I wish Ubisoft went further with the post-apocalyptic theme. Far Cry 5 already took place in a typical small town turned into a military zone, and a few years after the nuclear bomb destroys everything, the place feels remarkably similar. The same goes for history. New Dawn is a stand-alone game, but this is not a one-time experiment in the cyberpunk-colored Blood Dragon or Stone Age Far Cry Primal . This is rather a small, direct sequel to Far Cry 5 . The good thing is that while New Dawn looks and feels incredibly familiar, it mostly manages to get away from the narrative and thematic issues that torture Far Cry 5 . She does not claim to have anything to say. But it also introduces some of its own problems. The new paradise, the violent religious cult, who was your main enemy in the previous game, returns to New Dawn but this time as a gentler, milder cult. At one point, you even work together. Given the events of Far Cry 5 does not bother to see that the band is mostly redeemed in the sequel. led to some very cool events. There's a twisted-metal fighting arena and an intense assassination inside the jail with bullets. I also loved the strange and wonderful weapons you can make; there is a crossbow that shoots blades, and a rifle with a strange yellow radiance. Besides some awkward revisionists in the history of Far Cry 5 the main villains, New Dawn possesses all the elements for a great experience Far Cry . The main question, however, is that New Dawn escapes from the structure that made Far Cry 5 so memorable. In the previous game, your primary goal was simply to create as much chaos as possible, forcing cult leaders to oppose you. This meant that almost everything you felt seemed to be related to the story, whether it was an explicit mission or side activities like blasting oil tankers or destroying farms.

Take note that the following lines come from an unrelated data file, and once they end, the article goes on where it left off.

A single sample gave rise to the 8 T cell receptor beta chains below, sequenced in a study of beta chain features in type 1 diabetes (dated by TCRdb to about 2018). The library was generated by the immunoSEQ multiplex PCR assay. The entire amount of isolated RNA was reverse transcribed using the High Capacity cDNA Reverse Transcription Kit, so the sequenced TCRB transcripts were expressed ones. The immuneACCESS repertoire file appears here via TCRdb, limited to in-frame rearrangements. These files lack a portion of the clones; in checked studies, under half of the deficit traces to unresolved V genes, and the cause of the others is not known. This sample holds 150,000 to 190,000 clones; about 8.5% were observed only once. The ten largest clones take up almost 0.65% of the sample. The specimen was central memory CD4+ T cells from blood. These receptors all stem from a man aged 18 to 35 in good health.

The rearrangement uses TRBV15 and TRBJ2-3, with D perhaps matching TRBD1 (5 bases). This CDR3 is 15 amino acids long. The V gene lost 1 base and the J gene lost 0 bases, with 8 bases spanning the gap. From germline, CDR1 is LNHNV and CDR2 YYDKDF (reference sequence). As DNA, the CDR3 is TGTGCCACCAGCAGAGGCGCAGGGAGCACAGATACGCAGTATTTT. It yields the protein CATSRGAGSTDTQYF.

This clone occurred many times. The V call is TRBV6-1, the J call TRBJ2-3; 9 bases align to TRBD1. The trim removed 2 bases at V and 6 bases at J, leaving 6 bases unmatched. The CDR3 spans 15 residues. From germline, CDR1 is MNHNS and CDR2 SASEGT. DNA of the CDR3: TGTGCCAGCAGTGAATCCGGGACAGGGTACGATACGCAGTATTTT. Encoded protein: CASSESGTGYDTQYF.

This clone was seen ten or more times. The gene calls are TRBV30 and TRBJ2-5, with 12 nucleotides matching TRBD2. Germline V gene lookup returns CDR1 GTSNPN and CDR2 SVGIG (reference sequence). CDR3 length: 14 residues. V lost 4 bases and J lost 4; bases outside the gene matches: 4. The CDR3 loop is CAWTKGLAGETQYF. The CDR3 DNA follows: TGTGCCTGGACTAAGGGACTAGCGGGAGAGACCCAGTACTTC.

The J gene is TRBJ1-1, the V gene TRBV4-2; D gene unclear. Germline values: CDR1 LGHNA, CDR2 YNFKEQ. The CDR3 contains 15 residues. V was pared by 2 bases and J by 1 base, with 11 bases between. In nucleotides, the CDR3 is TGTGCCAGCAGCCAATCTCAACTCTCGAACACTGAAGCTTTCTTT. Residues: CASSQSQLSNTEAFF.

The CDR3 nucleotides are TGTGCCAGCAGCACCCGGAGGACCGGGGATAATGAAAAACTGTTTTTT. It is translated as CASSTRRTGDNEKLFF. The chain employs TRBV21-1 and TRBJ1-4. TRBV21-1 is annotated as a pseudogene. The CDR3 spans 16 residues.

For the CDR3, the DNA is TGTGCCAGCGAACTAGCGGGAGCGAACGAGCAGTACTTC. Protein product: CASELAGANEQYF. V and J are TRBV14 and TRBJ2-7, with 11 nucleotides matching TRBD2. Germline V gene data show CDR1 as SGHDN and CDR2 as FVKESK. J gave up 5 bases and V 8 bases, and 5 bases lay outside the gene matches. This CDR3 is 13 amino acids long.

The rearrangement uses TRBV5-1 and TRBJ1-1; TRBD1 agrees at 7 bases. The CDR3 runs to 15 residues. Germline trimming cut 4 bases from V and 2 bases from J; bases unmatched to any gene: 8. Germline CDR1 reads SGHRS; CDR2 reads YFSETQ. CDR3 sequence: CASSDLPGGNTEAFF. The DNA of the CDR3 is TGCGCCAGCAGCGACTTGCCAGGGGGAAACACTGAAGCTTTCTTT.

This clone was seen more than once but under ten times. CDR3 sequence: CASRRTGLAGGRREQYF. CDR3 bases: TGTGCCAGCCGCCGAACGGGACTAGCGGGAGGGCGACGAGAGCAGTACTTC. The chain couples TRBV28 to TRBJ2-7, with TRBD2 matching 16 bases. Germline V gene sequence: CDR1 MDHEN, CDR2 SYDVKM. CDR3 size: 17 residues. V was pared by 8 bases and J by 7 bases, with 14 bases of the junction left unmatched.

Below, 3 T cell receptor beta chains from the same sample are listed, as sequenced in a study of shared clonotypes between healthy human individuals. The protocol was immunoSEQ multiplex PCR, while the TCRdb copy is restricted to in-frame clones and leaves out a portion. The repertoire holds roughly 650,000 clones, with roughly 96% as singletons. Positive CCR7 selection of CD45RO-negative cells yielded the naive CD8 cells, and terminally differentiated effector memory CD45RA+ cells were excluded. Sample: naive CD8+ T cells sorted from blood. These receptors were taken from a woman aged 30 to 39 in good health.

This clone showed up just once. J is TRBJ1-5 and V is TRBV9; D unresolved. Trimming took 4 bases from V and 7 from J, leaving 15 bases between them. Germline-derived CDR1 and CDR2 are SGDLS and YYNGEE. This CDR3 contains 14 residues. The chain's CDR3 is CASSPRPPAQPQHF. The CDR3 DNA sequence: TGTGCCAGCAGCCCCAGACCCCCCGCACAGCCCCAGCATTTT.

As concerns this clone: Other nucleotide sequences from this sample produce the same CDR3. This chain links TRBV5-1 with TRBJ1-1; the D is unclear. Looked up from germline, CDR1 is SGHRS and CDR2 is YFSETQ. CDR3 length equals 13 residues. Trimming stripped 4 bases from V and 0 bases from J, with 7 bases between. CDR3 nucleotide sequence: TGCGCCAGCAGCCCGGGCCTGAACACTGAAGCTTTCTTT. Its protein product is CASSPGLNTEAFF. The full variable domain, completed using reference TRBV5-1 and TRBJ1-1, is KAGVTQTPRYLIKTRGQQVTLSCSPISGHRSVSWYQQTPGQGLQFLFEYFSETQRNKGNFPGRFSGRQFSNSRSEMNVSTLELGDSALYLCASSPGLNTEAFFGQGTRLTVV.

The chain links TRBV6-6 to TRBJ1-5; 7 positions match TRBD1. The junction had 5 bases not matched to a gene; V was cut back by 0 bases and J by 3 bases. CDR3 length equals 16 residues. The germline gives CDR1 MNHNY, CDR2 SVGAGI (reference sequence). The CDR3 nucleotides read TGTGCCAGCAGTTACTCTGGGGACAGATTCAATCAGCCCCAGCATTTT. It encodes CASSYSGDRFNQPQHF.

New Dawn is not so free. Instead, the way you update prosperity is by collecting ethanol, which can conveniently be found only in enemy posts. But you need many of them, and there are only a few outposts to defeat. The solution that Ubisoft has come up with is that you can release from previous posts, then take them back and fight with even heavier enemies, acquiring more ethanol in the process. This not only makes zero sense, but it turns out to be incredibly annoying. Worse yet, it is not optional; to do things like high-flying weapons you need for end-game battles, you'll have to go through this process several times.

Perhaps I expected too much of what was seemingly small. But the idea of ​​combining the main game Far Cry with a stupid, violent, colorful post-apocalyptic setting seemed like the perfect recipe to show the series about what it really is: a big, dull action game where you can do almost everything you want. Instead, New Dawn is an over-familiar experience that, although very fun, comes out of the best part of its predecessor, without adding enough that it really feels new. Even when the world is over, Far Cry remains the same.

Far Cry: New Dawn Launches February 15 on PC, PS4, and Xbox One